sensory and utopian, Kusama’s work possesses a highly personal character, yet one that has connected profoundly with large audiences around the globe, as throughout her career she has been able to break down traditional barriers between work, artist, and spectator. For more information, please visit http://yayoi-kusama.jp/

About CMG Landscape Architecture

CMG is a mission oriented studio working to increase social and ecological wellbeing through artful design. CMG works on a wide range of initiatives, project scales and types, with the philosophy that all of our work accrues as the single overarching project of improving communities. With utility and aesthetics as drivers, CMG creates urban landscapes that explore the democracy of public space and ecological function. For more information, please visit https://www.cmgsite.com/

About 33 Tehama

33 Tehama is a 403-unit, for-rent multifamily development located in San Francisco’s South of Market (SoMa) neighborhood. The 35-story project consists of 278,097 square feet. Designed by Arquitectonica, the architecturally-distinct 33 Tehama features a fitness center, clubroom, rooftop solarium, outdoor terrace, and ground-floor retail/art space.

About Hines

Hines is a privately owned global real estate investment firm founded in 1957 with a presence in 201 cities in 24 countries. Hines has approximately $111 billion of assets under management, including $60 billion for which Hines provides fiduciary investment management services, and $51 billion for which Hines provides third-party property-level services. The firm has 108 developments currently underway around the world. Historically, Hines has developed, redeveloped or acquired 1,295 properties, totaling over 422 million square feet. The firm’s current property and asset management portfolio includes 506 properties, representing over 210 million square feet. With extensive experience in investments across the risk spectrum and all property types, and a pioneering commitment to sustainability, Hines is one of the largest and most-respected real estate organizations in the world. Visit www.hines.com for more information.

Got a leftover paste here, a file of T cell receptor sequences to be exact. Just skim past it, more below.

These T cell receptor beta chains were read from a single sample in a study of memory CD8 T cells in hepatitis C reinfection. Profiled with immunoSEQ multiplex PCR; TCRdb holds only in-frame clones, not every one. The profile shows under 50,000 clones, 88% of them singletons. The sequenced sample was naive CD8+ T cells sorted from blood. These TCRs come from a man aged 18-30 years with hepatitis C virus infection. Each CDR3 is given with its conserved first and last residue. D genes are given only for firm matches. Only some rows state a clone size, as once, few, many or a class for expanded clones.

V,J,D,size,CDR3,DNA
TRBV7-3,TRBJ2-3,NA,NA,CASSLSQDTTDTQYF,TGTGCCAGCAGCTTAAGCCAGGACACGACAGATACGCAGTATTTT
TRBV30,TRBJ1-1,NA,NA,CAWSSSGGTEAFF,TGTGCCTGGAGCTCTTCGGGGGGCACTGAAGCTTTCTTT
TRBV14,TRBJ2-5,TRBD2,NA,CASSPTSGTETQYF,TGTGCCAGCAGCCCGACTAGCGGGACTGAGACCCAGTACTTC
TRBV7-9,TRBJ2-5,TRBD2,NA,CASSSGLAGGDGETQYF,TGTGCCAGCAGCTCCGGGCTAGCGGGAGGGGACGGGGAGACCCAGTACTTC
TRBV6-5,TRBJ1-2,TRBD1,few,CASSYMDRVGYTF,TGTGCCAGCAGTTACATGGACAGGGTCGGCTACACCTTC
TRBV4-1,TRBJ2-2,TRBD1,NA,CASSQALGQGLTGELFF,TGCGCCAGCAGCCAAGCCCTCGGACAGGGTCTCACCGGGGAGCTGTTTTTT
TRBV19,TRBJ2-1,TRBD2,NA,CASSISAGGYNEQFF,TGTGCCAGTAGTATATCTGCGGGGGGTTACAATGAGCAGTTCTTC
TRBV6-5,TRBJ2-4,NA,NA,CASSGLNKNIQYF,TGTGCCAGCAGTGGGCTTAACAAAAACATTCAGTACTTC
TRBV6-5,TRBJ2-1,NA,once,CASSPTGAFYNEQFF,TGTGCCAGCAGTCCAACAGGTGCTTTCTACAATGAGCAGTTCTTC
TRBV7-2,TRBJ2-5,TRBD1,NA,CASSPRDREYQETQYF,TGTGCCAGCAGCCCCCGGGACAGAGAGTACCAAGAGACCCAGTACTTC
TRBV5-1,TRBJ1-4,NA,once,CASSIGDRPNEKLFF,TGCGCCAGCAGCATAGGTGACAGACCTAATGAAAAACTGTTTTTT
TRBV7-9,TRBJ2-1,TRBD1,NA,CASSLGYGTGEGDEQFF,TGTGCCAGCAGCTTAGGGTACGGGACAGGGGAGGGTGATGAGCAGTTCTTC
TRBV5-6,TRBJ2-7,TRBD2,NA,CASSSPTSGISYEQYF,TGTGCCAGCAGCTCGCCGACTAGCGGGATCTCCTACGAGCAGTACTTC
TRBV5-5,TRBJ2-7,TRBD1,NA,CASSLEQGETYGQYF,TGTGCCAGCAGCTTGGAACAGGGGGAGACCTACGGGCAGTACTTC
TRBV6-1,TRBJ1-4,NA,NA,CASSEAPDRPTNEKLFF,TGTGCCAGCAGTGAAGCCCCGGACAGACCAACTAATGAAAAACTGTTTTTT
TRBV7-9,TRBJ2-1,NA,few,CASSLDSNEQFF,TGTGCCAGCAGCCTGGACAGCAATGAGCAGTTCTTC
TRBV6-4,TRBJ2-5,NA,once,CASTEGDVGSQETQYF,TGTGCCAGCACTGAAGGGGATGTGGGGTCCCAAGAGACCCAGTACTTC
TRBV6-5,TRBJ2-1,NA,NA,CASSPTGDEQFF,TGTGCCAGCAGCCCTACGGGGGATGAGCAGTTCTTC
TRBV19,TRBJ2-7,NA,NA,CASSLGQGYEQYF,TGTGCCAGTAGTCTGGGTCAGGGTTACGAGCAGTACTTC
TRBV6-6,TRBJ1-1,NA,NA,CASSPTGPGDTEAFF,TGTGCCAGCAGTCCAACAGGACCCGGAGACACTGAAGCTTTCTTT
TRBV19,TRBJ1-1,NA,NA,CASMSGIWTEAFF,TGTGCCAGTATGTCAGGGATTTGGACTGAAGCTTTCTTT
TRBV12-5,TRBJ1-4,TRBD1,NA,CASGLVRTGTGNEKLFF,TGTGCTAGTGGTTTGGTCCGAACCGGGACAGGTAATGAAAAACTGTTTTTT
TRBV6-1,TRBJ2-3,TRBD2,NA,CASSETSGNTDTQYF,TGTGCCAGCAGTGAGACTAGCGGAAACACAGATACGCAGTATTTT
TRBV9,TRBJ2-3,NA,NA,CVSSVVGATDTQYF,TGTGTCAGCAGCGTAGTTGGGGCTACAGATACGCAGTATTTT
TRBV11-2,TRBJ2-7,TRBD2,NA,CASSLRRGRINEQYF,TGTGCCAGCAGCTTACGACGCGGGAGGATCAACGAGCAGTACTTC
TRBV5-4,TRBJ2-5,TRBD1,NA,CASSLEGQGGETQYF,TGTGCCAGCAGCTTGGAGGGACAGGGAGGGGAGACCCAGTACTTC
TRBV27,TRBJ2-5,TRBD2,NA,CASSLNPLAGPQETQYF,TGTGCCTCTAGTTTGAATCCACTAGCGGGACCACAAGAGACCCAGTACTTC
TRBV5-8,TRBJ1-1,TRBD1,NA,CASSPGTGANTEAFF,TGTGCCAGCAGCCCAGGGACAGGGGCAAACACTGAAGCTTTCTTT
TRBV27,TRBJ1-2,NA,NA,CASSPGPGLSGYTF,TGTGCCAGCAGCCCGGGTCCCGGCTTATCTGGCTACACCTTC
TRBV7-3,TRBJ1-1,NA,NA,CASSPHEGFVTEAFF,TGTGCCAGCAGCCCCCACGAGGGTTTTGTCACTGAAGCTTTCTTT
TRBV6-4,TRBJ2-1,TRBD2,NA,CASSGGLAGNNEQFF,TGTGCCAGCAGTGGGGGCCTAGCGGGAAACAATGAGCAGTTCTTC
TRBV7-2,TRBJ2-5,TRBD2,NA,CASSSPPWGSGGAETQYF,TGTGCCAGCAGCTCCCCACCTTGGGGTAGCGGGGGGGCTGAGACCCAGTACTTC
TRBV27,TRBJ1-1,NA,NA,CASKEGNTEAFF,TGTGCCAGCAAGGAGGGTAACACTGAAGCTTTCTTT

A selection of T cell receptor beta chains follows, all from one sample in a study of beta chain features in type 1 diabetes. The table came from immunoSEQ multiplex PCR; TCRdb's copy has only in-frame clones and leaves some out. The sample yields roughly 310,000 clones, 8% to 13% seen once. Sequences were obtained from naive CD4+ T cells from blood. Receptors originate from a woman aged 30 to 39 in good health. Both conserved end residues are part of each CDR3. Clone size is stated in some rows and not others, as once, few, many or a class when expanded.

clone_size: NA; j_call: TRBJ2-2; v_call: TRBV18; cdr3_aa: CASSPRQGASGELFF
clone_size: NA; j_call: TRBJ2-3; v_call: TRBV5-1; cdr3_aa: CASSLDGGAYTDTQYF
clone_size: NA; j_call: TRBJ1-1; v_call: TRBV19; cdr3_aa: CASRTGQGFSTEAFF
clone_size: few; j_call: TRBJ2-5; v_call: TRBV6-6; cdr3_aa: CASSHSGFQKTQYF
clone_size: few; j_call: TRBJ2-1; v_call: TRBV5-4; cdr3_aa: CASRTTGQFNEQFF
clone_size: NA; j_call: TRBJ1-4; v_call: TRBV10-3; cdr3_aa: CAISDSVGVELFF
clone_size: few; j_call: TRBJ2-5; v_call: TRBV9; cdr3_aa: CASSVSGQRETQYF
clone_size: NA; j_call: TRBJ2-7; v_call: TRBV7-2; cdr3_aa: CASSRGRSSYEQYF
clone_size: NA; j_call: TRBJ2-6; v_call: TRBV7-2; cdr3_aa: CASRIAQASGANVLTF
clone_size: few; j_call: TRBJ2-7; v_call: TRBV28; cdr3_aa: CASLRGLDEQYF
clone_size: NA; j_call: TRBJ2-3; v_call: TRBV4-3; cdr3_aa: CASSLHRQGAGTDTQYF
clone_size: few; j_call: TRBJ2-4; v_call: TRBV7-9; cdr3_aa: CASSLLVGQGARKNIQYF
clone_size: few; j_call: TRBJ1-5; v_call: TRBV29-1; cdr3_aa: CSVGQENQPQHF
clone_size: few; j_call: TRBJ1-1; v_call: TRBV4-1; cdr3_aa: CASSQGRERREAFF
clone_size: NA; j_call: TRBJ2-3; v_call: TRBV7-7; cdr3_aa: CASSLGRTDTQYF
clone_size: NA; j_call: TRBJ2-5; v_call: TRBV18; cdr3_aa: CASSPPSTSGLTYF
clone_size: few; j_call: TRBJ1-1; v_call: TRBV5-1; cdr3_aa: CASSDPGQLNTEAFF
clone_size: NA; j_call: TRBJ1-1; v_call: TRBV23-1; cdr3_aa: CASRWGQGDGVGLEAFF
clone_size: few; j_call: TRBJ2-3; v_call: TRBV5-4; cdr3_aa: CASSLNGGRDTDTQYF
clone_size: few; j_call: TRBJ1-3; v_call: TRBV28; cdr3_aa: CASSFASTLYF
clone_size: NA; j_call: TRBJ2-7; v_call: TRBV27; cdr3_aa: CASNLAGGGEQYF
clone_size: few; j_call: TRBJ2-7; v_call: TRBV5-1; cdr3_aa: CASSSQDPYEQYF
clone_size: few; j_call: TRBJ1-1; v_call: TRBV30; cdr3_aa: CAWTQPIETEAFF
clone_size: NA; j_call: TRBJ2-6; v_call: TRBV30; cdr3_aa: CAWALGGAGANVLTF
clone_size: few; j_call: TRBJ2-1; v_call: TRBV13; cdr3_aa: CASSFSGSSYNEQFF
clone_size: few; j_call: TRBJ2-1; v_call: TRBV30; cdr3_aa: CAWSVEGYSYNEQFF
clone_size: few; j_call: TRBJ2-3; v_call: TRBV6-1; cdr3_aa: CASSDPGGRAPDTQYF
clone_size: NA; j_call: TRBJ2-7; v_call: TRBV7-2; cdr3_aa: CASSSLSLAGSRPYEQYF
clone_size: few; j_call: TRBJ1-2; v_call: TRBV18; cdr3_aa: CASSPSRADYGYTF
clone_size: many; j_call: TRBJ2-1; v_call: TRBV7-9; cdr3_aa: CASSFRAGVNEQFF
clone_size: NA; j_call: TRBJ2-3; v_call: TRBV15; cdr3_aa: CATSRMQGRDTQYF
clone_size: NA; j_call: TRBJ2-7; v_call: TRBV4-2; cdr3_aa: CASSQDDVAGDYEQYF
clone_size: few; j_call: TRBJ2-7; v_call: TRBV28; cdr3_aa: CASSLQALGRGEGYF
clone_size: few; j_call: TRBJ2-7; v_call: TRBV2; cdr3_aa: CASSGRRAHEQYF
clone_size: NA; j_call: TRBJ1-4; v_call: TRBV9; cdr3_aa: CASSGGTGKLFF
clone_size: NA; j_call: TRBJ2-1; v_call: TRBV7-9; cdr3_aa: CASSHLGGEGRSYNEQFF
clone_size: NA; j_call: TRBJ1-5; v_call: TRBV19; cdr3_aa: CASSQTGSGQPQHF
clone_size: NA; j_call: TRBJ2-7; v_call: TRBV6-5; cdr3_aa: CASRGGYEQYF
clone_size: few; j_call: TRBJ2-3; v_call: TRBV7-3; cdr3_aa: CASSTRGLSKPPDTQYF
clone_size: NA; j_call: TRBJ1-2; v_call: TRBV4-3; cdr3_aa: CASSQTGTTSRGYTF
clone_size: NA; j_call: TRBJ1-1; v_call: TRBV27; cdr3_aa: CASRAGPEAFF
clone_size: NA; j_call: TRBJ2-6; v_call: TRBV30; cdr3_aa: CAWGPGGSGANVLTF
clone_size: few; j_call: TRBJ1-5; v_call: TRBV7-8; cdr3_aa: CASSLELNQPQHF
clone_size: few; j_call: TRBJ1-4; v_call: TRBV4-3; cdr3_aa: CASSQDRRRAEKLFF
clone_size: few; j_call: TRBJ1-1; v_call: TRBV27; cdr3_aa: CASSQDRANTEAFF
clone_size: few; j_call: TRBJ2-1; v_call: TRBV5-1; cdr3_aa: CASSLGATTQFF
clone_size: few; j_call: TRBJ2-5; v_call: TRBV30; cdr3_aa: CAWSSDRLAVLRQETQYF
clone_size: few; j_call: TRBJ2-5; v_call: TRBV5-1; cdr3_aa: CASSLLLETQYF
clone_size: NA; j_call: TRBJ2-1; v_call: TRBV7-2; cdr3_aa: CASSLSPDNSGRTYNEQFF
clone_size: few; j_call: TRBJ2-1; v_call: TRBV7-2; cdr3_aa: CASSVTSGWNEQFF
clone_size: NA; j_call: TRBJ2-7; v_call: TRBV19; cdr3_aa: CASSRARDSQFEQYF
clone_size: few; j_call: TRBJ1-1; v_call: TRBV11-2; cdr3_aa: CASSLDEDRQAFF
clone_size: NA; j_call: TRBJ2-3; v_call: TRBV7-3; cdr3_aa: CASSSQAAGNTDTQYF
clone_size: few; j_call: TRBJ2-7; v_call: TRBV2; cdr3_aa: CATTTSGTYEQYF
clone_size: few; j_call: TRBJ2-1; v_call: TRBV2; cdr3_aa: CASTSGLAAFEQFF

Butler service included in the rent at this new high-end luxury apartment tower in SoMa

The competition for renters in this city is heating up so much that a new San Francisco apartment tower offers butler service included in the rent.

Developer Hines offers a service known as “Hello, Alfred” that provides weekly cleaning and grocery delivery services at its new 33 Tehama Street tower. The butler service is also on call to organize closets or pantries, run errands, order catering for a dinner party or score theater tickets, all for an additional fee.

“This is a whole new level of service that San Francisco has never seen,” Paul Paradis, the company’s senior managing director based in San Francisco, said. “When you live here, you don’t need a gym or private club membership. You don’t even need a car.”

San Francisco is brimming with luxury apartments, but Hines wanted to achieve “condo quality” with 33 Tehama, Paradis said. Hines developed the building with partner Invesco.